Phil Hantman posed an interesting question, which I will phrase in my own words.

  • Suppose that we choose five random integers between 0 and 9 inclusive (ordered, with replacement) and a target integer between 0 and 99 inclusive. What is the probability that the target integer can be generated from the other five integers using the operations of addition, subtraction, multiplication, and division?

There are 10^7 ways to choose the set of random integers, and many ways to combine these integers, so a naive brute force search is not feasible. But we can reduce the number of cases greatly using the fact that the order of the input numbers doesn't matter. For example, the same target values can be obtained with (3,3,4,5,6) and (4,5,6,3,3). The number of combinations with repetition allowed of 10 objects taken 5 at a time is C(10+5-1,5-1) = 2002.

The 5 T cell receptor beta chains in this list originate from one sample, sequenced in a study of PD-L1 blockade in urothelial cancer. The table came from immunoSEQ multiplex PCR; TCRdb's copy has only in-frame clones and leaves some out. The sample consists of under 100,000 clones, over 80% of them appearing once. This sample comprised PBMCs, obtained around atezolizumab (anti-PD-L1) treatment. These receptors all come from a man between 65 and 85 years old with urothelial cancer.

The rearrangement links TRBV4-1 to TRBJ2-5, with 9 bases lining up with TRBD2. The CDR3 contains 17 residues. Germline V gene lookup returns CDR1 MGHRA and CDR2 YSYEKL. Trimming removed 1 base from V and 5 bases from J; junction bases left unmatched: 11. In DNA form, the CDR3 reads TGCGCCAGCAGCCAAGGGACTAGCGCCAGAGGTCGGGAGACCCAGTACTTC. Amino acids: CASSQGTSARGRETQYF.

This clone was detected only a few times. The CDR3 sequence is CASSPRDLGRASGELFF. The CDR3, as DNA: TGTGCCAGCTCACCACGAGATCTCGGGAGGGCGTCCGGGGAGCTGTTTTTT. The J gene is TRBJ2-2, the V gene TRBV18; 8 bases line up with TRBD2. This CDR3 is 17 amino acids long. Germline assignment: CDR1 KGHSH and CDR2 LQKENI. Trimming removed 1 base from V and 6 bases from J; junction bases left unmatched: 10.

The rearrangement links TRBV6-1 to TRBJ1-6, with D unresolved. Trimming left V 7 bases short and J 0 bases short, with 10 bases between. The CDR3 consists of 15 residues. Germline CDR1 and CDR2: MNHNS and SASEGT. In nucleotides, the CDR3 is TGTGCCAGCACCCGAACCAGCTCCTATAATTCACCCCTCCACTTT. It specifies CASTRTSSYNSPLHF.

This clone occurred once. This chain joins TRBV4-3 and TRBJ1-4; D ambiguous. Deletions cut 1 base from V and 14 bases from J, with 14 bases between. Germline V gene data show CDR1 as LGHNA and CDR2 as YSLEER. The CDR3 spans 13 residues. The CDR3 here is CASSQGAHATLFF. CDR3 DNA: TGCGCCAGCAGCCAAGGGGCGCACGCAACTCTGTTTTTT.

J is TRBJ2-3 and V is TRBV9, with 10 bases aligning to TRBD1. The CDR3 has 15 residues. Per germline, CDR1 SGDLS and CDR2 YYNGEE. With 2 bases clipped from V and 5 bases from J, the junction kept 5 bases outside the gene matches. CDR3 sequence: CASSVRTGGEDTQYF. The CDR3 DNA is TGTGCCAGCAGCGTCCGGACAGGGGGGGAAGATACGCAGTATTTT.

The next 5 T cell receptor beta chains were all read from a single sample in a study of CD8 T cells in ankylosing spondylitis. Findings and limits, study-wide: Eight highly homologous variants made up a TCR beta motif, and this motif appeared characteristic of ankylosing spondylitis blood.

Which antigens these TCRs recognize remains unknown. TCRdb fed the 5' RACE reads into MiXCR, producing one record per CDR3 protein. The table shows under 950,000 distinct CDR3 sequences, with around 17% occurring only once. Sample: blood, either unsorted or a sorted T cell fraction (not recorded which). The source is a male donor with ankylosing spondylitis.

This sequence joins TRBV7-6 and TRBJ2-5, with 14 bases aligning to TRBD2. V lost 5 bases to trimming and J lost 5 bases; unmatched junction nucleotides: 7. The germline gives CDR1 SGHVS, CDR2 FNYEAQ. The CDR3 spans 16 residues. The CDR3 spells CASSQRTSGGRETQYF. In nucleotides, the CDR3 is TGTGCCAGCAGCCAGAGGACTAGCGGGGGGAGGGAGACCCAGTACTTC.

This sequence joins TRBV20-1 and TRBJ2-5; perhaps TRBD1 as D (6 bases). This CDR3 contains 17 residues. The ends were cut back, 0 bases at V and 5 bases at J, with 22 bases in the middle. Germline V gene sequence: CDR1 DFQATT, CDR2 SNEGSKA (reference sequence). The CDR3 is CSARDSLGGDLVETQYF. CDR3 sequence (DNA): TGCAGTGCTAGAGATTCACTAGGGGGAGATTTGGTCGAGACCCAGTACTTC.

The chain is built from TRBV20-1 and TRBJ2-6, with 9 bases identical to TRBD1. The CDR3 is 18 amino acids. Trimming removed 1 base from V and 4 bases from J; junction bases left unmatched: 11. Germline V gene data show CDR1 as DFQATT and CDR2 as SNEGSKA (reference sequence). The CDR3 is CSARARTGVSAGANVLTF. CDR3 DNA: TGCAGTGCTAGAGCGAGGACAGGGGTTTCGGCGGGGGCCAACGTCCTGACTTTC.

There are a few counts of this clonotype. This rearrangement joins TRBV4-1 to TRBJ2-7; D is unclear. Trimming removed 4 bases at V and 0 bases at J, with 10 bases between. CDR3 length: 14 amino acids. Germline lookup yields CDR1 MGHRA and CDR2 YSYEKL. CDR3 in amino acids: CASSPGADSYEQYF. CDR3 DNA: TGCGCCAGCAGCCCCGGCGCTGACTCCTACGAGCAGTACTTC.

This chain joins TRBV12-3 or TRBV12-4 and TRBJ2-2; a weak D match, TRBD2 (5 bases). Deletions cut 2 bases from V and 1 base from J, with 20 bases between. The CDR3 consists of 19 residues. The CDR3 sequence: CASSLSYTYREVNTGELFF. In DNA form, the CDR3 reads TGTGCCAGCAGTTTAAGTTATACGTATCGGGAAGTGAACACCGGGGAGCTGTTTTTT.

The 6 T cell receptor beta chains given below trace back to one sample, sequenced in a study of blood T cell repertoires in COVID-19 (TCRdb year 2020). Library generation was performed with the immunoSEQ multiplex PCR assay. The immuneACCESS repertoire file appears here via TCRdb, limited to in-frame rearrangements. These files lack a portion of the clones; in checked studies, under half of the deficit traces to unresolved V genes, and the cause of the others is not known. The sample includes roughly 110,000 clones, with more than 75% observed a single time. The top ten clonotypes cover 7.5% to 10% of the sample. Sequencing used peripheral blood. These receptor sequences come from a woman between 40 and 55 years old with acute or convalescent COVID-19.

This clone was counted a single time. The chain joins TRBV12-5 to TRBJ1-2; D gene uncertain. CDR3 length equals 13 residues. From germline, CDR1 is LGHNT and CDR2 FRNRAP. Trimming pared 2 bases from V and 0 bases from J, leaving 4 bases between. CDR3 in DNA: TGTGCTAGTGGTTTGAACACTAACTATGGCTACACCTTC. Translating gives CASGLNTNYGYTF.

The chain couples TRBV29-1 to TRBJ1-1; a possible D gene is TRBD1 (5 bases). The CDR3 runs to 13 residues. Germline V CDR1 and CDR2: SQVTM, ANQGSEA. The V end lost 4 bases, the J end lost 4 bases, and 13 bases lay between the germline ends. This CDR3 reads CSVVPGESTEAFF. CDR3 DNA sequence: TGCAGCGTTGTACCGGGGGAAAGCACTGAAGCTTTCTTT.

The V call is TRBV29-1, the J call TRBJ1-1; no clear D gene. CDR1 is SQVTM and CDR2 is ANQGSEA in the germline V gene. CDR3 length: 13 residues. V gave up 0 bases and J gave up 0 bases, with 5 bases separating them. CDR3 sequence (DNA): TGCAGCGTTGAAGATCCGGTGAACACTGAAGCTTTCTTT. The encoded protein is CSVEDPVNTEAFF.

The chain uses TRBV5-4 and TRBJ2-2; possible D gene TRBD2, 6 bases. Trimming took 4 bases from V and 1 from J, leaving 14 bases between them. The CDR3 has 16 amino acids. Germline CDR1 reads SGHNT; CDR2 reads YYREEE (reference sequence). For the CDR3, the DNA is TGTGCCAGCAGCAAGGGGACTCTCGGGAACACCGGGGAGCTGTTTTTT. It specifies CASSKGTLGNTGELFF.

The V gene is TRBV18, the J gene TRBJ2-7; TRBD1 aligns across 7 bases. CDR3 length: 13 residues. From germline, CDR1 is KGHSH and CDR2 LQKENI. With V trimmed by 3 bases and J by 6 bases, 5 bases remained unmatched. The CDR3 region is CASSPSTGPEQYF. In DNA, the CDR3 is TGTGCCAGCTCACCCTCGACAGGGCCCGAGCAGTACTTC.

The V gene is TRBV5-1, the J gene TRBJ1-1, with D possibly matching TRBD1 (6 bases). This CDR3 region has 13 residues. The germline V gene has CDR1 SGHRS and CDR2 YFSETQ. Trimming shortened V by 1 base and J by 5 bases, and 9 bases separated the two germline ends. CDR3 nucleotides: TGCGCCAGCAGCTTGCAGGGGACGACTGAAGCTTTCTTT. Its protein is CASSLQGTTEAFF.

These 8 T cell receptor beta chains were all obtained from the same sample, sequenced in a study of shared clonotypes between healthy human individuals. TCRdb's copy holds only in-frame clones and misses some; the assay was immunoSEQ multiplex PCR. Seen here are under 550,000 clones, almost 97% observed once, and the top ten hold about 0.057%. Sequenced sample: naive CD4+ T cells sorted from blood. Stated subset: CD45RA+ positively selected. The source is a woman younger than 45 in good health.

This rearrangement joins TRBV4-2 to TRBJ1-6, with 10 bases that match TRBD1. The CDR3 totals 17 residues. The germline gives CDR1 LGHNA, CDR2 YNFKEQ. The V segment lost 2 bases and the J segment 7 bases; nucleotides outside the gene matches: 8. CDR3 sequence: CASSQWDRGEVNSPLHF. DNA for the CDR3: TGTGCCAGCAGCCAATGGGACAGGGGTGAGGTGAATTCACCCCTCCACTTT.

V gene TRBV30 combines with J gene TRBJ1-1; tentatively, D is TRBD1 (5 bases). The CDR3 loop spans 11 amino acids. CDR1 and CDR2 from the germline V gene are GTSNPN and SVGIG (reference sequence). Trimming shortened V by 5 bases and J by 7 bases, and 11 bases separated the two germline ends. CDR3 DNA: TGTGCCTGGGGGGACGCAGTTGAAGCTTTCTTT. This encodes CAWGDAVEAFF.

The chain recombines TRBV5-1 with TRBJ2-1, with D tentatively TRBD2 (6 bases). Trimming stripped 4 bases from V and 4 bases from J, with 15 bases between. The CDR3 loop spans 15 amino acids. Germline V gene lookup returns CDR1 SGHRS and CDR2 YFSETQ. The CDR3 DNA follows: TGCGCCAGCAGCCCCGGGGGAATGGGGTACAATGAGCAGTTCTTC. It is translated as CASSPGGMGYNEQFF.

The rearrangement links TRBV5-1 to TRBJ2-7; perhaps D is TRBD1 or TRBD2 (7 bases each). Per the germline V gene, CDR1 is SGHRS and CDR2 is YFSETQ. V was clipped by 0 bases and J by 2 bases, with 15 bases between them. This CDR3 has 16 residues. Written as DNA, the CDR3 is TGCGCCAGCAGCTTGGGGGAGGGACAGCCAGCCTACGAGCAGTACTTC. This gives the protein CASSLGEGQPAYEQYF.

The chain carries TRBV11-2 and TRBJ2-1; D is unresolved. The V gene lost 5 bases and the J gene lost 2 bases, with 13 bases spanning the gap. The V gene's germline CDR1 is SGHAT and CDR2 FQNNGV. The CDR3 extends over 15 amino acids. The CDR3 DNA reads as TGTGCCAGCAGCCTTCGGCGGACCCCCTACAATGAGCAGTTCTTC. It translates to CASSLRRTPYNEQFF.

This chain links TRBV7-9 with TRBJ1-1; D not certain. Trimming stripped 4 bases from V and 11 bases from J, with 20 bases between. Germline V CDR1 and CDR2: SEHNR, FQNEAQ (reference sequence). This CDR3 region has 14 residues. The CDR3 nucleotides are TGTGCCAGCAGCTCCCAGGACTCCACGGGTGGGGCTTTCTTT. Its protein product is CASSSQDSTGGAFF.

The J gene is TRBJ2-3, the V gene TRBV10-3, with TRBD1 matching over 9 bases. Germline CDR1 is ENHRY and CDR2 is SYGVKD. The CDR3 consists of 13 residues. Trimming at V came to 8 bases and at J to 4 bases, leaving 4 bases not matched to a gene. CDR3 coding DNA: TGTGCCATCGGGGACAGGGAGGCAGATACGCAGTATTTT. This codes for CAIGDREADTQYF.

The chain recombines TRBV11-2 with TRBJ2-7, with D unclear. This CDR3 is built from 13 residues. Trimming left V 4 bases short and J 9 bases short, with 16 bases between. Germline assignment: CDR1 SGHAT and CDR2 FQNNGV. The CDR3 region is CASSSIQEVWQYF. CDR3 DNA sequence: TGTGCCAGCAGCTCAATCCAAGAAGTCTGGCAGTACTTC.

My Python script uses this idea, and it also uses memoization to avoid redundant calculations. When the function combine_numbers is called, it looks up the input values in a table. If the input values exist in the table, then the function returns the previously computed output value. Otherwise, it computes the value, and then stores the result in the table before returning it.